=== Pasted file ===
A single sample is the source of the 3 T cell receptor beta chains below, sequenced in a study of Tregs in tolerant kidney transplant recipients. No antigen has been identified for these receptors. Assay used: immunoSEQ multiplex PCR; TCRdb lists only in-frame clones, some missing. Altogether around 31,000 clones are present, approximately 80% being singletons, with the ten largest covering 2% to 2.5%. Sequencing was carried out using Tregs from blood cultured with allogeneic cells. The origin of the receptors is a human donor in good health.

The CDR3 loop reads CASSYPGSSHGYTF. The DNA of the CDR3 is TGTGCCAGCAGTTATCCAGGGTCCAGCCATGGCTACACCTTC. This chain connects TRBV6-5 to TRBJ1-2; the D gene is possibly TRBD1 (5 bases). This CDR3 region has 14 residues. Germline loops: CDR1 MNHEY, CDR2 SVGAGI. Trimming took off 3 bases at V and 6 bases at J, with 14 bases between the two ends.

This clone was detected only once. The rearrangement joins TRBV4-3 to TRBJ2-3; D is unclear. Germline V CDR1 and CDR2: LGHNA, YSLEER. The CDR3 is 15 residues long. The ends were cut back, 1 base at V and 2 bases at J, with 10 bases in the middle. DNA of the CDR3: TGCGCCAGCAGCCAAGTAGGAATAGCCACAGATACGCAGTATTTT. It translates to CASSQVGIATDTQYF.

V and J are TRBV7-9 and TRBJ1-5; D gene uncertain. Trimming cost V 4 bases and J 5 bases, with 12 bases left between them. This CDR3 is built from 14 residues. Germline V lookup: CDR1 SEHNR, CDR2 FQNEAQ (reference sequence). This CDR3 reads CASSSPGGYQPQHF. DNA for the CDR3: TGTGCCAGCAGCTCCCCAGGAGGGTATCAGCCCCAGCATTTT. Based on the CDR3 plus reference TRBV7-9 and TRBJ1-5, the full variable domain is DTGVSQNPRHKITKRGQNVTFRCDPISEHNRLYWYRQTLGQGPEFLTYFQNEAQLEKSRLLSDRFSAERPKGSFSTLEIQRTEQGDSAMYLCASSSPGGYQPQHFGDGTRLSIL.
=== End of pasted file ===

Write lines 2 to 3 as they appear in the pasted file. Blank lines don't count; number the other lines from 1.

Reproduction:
The CDR3 loop reads CASSYPGSSHGYTF. The DNA of the CDR3 is TGTGCCAGCAGTTATCCAGGGTCCAGCCATGGCTACACCTTC. This chain connects TRBV6-5 to TRBJ1-2; the D gene is possibly TRBD1 (5 bases). This CDR3 region has 14 residues. Germline loops: CDR1 MNHEY, CDR2 SVGAGI. Trimming took off 3 bases at V and 6 bases at J, with 14 bases between the two ends.

This clone was detected only once. The rearrangement joins TRBV4-3 to TRBJ2-3; D is unclear. Germline V CDR1 and CDR2: LGHNA, YSLEER. The CDR3 is 15 residues long. The ends were cut back, 1 base at V and 2 bases at J, with 10 bases in the middle. DNA of the CDR3: TGCGCCAGCAGCCAAGTAGGAATAGCCACAGATACGCAGTATTTT. It translates to CASSQVGIATDTQYF.